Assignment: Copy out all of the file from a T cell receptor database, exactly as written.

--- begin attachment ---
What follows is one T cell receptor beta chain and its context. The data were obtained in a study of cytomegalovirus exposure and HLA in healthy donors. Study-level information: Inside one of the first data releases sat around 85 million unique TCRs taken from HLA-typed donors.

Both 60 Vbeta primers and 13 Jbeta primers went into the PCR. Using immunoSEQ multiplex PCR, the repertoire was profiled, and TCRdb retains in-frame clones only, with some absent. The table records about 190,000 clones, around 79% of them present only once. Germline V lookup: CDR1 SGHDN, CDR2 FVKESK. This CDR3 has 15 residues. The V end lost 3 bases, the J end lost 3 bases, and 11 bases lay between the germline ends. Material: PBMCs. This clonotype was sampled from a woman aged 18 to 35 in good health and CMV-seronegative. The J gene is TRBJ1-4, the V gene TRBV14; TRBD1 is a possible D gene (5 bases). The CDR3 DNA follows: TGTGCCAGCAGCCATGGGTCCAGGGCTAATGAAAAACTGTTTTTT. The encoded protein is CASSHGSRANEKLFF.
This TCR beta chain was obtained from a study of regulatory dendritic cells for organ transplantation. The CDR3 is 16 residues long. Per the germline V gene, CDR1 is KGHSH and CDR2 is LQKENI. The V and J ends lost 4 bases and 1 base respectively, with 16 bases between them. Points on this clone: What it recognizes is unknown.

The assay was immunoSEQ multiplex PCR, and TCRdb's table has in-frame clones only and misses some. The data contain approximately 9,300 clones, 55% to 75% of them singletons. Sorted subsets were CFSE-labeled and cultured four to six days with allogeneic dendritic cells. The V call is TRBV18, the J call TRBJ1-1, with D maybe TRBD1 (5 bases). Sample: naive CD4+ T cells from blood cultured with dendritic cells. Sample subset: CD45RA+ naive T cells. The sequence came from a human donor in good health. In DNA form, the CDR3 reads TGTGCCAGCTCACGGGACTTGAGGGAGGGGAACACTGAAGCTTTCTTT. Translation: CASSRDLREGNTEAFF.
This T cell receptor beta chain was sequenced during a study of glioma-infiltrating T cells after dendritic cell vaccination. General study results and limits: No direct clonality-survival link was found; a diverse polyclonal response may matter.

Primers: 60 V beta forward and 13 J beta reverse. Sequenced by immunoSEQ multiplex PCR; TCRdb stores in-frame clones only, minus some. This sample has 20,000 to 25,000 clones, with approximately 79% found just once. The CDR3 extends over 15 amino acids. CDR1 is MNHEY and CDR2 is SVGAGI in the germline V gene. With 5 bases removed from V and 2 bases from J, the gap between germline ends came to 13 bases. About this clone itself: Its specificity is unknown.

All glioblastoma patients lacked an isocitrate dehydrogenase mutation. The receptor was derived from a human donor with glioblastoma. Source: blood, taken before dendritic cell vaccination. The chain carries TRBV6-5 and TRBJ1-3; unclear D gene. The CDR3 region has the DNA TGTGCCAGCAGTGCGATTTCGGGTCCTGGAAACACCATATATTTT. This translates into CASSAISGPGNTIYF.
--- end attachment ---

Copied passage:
What follows is one T cell receptor beta chain and its context. The data were obtained in a study of cytomegalovirus exposure and HLA in healthy donors. Study-level information: Inside one of the first data releases sat around 85 million unique TCRs taken from HLA-typed donors.

Both 60 Vbeta primers and 13 Jbeta primers went into the PCR. Using immunoSEQ multiplex PCR, the repertoire was profiled, and TCRdb retains in-frame clones only, with some absent. The table records about 190,000 clones, around 79% of them present only once. Germline V lookup: CDR1 SGHDN, CDR2 FVKESK. This CDR3 has 15 residues. The V end lost 3 bases, the J end lost 3 bases, and 11 bases lay between the germline ends. Material: PBMCs. This clonotype was sampled from a woman aged 18 to 35 in good health and CMV-seronegative. The J gene is TRBJ1-4, the V gene TRBV14; TRBD1 is a possible D gene (5 bases). The CDR3 DNA follows: TGTGCCAGCAGCCATGGGTCCAGGGCTAATGAAAAACTGTTTTTT. The encoded protein is CASSHGSRANEKLFF.
This TCR beta chain was obtained from a study of regulatory dendritic cells for organ transplantation. The CDR3 is 16 residues long. Per the germline V gene, CDR1 is KGHSH and CDR2 is LQKENI. The V and J ends lost 4 bases and 1 base respectively, with 16 bases between them. Points on this clone: What it recognizes is unknown.

The assay was immunoSEQ multiplex PCR, and TCRdb's table has in-frame clones only and misses some. The data contain approximately 9,300 clones, 55% to 75% of them singletons. Sorted subsets were CFSE-labeled and cultured four to six days with allogeneic dendritic cells. The V call is TRBV18, the J call TRBJ1-1, with D maybe TRBD1 (5 bases). Sample: naive CD4+ T cells from blood cultured with dendritic cells. Sample subset: CD45RA+ naive T cells. The sequence came from a human donor in good health. In DNA form, the CDR3 reads TGTGCCAGCTCACGGGACTTGAGGGAGGGGAACACTGAAGCTTTCTTT. Translation: CASSRDLREGNTEAFF.
This T cell receptor beta chain was sequenced during a study of glioma-infiltrating T cells after dendritic cell vaccination. General study results and limits: No direct clonality-survival link was found; a diverse polyclonal response may matter.

Primers: 60 V beta forward and 13 J beta reverse. Sequenced by immunoSEQ multiplex PCR; TCRdb stores in-frame clones only, minus some. This sample has 20,000 to 25,000 clones, with approximately 79% found just once. The CDR3 extends over 15 amino acids. CDR1 is MNHEY and CDR2 is SVGAGI in the germline V gene. With 5 bases removed from V and 2 bases from J, the gap between germline ends came to 13 bases. About this clone itself: Its specificity is unknown.

All glioblastoma patients lacked an isocitrate dehydrogenase mutation. The receptor was derived from a human donor with glioblastoma. Source: blood, taken before dendritic cell vaccination. The chain carries TRBV6-5 and TRBJ1-3; unclear D gene. The CDR3 region has the DNA TGTGCCAGCAGTGCGATTTCGGGTCCTGGAAACACCATATATTTT. This translates into CASSAISGPGNTIYF.